NOAA -- The National Oceanic and Atmospheric Administration

Welcome to the Fleet! JPSS-1 Has a New Name: NOAA-20

NOAA National Environmental Satellite, Data, and Information Service Image of the Day

The High Atlas Mountains, Separating Morocco & Algeria

This image, captured by the NOAA/NASA Suomi NPP satellite, shows the unique landscape of the border region separating Morocco and Algeria. The north African mountain range shapes local weather separating the Saharan and Mediterranean zones. The yellow colors in this image relate to the hotter surface temperatures of the sandy desert areas, whereas the colder higher elevation mountain and rock areas are blue/green.
 

GOES-R Series Satellites

NOAA 20

GOES-16 Sees the Summer Solstice Arrive!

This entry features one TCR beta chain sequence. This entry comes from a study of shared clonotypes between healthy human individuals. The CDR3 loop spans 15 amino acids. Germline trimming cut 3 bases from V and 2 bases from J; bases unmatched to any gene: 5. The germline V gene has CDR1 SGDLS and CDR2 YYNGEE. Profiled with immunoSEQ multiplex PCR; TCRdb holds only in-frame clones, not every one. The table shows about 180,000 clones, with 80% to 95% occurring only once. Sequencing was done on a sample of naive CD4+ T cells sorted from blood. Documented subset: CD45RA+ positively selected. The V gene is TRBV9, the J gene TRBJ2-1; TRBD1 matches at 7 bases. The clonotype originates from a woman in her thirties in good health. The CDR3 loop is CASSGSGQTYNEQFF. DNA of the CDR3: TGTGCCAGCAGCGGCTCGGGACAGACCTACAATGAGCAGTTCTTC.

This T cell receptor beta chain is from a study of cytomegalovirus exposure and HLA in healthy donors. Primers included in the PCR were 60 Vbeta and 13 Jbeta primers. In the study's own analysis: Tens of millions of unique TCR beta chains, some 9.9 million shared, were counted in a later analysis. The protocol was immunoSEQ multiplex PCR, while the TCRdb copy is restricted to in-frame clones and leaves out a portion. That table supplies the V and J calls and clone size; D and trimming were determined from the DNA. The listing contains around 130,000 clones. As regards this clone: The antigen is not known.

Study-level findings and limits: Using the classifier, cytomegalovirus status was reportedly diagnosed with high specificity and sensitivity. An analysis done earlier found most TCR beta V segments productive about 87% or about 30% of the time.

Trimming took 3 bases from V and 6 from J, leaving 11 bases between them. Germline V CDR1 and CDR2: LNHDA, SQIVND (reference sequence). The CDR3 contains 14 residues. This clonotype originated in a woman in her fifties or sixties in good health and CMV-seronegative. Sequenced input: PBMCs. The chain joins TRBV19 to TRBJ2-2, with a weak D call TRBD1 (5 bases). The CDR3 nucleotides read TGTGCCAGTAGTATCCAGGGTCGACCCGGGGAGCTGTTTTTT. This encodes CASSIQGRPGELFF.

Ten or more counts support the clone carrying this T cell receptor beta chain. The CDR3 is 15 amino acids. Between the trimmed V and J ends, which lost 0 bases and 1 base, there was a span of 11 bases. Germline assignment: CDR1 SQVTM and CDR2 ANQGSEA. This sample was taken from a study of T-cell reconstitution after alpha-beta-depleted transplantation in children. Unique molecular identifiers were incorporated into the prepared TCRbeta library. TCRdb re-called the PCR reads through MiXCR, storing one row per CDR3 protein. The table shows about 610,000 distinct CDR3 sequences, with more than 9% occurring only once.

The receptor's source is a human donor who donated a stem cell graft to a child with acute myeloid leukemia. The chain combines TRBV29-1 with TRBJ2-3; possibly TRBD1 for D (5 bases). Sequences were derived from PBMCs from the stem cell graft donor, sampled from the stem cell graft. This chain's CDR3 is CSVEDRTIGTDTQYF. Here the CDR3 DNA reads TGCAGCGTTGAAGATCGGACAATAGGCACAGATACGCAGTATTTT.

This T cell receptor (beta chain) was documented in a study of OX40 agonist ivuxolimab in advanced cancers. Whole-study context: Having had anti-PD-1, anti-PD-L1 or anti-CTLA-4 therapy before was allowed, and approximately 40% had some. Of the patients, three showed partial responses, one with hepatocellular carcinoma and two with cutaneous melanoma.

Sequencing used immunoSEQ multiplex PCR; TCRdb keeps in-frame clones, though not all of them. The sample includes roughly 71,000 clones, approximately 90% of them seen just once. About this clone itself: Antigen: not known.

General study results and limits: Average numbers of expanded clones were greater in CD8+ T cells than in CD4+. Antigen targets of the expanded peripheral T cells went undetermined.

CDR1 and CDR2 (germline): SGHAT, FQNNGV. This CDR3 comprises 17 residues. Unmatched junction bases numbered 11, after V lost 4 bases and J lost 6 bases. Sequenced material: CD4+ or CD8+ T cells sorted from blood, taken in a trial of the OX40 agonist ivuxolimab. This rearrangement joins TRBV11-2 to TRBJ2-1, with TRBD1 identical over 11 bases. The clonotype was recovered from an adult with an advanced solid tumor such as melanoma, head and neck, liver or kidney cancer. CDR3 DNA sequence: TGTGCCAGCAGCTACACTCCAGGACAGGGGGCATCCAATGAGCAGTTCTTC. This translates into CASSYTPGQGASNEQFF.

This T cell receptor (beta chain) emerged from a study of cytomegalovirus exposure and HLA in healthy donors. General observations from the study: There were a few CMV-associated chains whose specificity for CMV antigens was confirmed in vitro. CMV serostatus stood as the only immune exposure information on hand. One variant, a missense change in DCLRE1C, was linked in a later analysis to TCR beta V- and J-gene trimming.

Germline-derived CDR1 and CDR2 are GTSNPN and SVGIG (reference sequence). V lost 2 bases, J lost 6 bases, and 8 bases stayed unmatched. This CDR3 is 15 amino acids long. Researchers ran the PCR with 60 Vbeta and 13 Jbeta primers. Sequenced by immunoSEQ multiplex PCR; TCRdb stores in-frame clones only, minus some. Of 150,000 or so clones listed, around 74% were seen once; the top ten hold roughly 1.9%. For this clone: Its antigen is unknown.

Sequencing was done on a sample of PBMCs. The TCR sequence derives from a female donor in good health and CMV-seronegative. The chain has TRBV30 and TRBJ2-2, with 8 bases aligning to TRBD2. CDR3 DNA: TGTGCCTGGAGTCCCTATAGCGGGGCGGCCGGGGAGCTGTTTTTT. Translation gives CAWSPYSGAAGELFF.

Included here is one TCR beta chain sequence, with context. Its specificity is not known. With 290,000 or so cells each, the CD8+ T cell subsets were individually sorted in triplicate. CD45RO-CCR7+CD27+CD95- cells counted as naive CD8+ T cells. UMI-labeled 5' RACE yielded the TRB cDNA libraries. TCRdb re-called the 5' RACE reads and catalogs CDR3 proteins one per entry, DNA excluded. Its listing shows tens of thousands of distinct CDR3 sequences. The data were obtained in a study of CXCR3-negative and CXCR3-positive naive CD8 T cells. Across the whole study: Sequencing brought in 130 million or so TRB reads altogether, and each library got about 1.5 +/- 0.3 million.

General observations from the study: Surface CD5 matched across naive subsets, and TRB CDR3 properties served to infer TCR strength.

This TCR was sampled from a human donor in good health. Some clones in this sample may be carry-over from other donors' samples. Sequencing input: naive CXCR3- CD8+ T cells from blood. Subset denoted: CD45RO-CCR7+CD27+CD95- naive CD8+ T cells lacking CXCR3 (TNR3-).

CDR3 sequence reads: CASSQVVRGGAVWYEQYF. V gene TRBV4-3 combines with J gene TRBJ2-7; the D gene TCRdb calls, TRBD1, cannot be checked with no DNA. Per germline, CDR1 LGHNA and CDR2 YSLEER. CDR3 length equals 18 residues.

Why Are Some Coral Reefs Dying? NOAA Satellites & NOAA’s Coral Program Help Conserve These Vulnerable Habitats

Why Are Some Coral Reefs Dying? NOAA Satellites & NOAA’s Coral Program Help Conserve These Vulnerable Habitats

The ocean is home to critical coral reef ecosystems that provide a home to millions of plant, fish and marine animal species. Coral reefs are often called the “rainforests of the sea”. They are some of the most biodiverse and productive ecosystems on Earth. They account for just 0.1% of the ocean, but are home to a quarter of all marine species. Around the globe, some of the corals which provide the base of these fragile habitats are dying. When water temperatures rise above normal levels for too long, corals expel algae that live in their tissue and their white skeleton is exposed. This bleaching process leaves coral vulnerable and stressed which can result in death. The reefs are also threatened by human activities including pollution, unsustainable fishing practices, and global climate change.

 

 

“The power of our message is enhanced by the data.” -- Jason Vasquez, Conservation Program Director, Coral Reef Alliance.